Fighting the good fight
Two quick things as a start:
First, Taxi News fully supports efforts to require all taxi and PTC drivers and companies to provide proof of GST/HST registration at the time of license issuance and renewal. This is only fair, and it has been a puzzle to us that the City did not impose this requirement when the GST/HST was first imposed.
Second, we have seen a major mistake made by both a City councillor and a major print news organization recently. Fact: brokerages and PTCs can set fares if they notify consumers in advance, but independents cannot set fares and must use a City-mandated tariff structure. Unfortunately, not all reporters and City councillors are aware of this basic fact of the newly reconfigured vehicle-for-hire trade in Toronto.
While civil disobedience is a long-treasured tactic when protesting unjust laws, and while we understand the motivations and certainly sympathize with the cause, we as a newspaper cannot legally recommend using this tactic when the courts have consistently ruled against the practice.
That said, we have to applaud the determined stand of one outspoken taxi operator who has repeatedly stated he will not pay City licensing fees he believes to be fundamentally unjust and illegally imposed. And he openly invites the City to take legal action against him.
Taxi owner/operator Gerry Manley is famous for writing many detailed letters to all levels of government expounding on his grievances, asking difficult questions, demanding both answers and fundamental changes to how the for-hire-vehicle business is treated and regulated. Truth be told, he reflects the view of many, if not most in the taxi industry in Toronto, though others are not nearly as outspoken about it.
We asked Manley a few questions, starting with what he hopes to achieve.
He replied, “To achieve fairness for everyone in the Toronto taxi industry.”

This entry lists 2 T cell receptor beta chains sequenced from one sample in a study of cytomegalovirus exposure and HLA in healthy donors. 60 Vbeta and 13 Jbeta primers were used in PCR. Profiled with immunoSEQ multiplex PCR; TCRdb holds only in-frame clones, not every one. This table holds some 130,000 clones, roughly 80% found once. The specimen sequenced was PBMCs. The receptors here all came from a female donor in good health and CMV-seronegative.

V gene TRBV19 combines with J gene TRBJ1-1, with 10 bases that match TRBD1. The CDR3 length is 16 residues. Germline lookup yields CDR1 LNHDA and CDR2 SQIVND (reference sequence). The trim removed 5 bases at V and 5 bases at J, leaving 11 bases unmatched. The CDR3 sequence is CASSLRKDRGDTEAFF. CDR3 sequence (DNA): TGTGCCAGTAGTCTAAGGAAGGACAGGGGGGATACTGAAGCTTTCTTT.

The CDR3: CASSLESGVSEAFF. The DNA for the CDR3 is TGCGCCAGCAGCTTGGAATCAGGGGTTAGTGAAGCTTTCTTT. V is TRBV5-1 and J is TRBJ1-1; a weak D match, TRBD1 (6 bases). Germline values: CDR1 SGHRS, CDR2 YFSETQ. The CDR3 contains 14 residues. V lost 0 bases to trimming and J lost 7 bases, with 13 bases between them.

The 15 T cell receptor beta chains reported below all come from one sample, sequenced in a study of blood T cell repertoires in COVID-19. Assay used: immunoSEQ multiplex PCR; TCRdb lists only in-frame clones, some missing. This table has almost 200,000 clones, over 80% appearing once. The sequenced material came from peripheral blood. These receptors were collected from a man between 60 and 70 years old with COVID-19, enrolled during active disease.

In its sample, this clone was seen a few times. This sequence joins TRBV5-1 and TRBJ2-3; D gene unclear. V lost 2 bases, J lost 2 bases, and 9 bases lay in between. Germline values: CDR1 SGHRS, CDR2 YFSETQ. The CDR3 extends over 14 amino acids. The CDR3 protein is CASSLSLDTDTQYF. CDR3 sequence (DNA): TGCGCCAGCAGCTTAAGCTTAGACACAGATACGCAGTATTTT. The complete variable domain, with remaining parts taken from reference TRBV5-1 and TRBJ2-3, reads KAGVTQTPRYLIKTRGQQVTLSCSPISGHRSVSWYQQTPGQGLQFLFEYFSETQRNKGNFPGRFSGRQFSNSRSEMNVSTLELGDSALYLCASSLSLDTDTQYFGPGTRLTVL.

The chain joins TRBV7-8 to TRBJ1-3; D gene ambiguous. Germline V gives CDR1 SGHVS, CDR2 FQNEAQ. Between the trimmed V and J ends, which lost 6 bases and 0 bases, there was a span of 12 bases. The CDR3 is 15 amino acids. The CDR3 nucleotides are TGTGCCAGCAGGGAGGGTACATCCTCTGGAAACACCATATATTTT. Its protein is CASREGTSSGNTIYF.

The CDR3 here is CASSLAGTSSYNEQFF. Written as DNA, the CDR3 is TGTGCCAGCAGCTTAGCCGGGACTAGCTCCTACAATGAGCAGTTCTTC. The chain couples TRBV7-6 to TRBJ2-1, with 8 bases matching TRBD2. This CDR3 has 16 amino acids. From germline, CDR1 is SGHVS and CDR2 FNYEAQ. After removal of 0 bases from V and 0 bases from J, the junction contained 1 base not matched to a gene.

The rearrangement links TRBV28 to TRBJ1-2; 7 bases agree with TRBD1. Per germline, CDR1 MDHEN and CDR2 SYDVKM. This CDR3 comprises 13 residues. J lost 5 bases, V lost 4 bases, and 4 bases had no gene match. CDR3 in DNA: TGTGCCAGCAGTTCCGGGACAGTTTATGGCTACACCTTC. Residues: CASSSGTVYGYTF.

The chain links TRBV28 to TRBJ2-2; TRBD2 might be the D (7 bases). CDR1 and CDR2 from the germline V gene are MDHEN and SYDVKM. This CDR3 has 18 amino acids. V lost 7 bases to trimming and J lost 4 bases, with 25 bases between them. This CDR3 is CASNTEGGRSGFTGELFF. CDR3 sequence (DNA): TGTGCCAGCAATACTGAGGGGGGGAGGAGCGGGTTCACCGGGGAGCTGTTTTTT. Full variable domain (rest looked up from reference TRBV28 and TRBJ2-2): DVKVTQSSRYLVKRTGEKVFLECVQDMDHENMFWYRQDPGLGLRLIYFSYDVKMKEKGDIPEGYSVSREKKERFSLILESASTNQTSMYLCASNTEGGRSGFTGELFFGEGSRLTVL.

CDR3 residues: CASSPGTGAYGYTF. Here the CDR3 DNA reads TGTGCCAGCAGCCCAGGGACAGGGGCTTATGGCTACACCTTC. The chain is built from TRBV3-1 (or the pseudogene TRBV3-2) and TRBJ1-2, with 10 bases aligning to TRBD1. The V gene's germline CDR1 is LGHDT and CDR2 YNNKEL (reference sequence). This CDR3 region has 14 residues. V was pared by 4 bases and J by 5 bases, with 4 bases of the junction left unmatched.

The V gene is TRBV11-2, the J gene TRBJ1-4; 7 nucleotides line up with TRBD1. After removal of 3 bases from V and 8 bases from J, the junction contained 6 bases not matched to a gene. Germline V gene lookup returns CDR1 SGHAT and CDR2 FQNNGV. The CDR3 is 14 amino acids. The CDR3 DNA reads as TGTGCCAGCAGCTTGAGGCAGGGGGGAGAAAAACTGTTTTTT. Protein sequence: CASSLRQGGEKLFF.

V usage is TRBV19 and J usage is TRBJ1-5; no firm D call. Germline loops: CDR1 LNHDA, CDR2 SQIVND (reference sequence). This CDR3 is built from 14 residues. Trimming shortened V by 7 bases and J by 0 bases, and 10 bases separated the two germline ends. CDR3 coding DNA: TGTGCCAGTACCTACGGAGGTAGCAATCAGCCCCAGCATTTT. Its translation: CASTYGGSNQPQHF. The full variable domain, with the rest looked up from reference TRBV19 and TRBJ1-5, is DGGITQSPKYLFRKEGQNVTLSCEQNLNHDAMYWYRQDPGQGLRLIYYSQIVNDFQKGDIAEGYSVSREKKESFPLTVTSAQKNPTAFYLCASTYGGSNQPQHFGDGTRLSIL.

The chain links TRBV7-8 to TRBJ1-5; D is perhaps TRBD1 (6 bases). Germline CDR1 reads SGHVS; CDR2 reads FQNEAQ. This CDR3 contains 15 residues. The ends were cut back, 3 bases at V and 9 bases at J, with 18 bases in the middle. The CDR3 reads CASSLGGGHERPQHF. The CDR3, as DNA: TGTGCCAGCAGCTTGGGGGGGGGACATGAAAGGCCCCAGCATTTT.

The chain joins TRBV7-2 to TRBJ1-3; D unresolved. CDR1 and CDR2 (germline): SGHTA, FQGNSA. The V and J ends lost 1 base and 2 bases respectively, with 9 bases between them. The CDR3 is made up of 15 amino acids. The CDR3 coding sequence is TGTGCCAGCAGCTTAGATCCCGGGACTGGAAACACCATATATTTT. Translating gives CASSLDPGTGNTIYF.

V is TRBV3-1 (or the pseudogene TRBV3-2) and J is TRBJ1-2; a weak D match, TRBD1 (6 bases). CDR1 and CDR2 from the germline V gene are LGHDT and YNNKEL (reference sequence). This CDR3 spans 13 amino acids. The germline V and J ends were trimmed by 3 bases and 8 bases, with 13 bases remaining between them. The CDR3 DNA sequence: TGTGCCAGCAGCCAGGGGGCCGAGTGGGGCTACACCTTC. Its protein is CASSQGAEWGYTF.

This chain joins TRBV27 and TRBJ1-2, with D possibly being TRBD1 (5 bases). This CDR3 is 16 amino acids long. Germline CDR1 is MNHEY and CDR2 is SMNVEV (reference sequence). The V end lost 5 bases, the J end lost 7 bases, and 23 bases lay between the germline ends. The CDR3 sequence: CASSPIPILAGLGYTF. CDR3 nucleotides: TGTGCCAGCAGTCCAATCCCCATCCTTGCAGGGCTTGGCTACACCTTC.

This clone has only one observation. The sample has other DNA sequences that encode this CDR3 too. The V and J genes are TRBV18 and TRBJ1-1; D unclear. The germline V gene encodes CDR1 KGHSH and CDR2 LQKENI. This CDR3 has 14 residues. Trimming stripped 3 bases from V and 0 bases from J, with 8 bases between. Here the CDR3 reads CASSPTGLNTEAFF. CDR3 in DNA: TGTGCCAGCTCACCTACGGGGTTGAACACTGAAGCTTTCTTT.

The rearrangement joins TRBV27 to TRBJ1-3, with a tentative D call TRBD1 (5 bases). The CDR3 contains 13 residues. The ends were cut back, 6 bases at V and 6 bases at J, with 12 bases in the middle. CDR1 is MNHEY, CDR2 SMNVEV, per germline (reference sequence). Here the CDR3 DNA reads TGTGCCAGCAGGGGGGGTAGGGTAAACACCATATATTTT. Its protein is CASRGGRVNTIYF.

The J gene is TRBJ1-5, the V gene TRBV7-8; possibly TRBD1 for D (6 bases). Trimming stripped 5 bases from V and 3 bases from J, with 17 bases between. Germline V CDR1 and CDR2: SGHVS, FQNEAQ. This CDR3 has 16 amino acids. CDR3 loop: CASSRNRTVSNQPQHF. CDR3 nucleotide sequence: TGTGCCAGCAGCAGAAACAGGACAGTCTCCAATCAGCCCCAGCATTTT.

Does he ever feel lonely in his efforts? Answer: “Yes, I do. Everyone I talk to is like a politician, they talk the talk but don’t walk the walk.”
He understands TN’s position on not editorially supporting his civil disobedience and ostensibly breaking the law, but he also says, “It’s not us that’s breaking the law. It’s the City of Toronto that’s breaking the law. It’s up to us to stand up for our rights. They’re violating our Charter rights.”
Does he have a short list of major concerns or issues? Well, he is about to fire off another letter listing 24 issues relating to taxis he feels need to be addressed.
Pressed for an abbreviated list, he comes up with, “Cancel the vehicle-for-hire Bylaw in its entirety,” bring back a proper license issuing formula, restart the City’s vehicle mechanical fitness inspections, force all taxis to be equipped with point of sale terminals, plus create a web site that informs the industry, and City staff, of policy and law changes so the industry knows what is going on. (He says that after speaking numerous times with City staff, too often even they don’t know what is up to date and what is not applicable any more.)
Also he’d like to see strict requirements for proof of insurance and police background checks along with thorough vehicle inspections. “Aren’t they important?” he asks, pointedly.
He says he will not pay the new $130 per year Drivers Fee taxi owners are supposed to cough up for the right to drive their own taxicab, for which they already pay an annual license fee in excess of $1,000. Does any other business licence holder in Toronto have to pay a business license fee, and then pay another fee to be an active proprietor of that business? No. We do have to wonder hugely at the City’s rationale for this blatant and utterly unjust money grab.
He also laughs at the situation, saying he has received more responses from the City Ombudsman’s office over his concerns than he has from city, provincial and federal politicians, and city staff.
Manley says that, legally, politicians don’t have to respond to citizen complaints, but bureaucrats do, which is why he is somewhat encouraged by getting responses from the Ombudsman.
We worry Manley’s battle with city hall may not end well, but we can’t help wishing more people were as active and passionate about the industry’s future.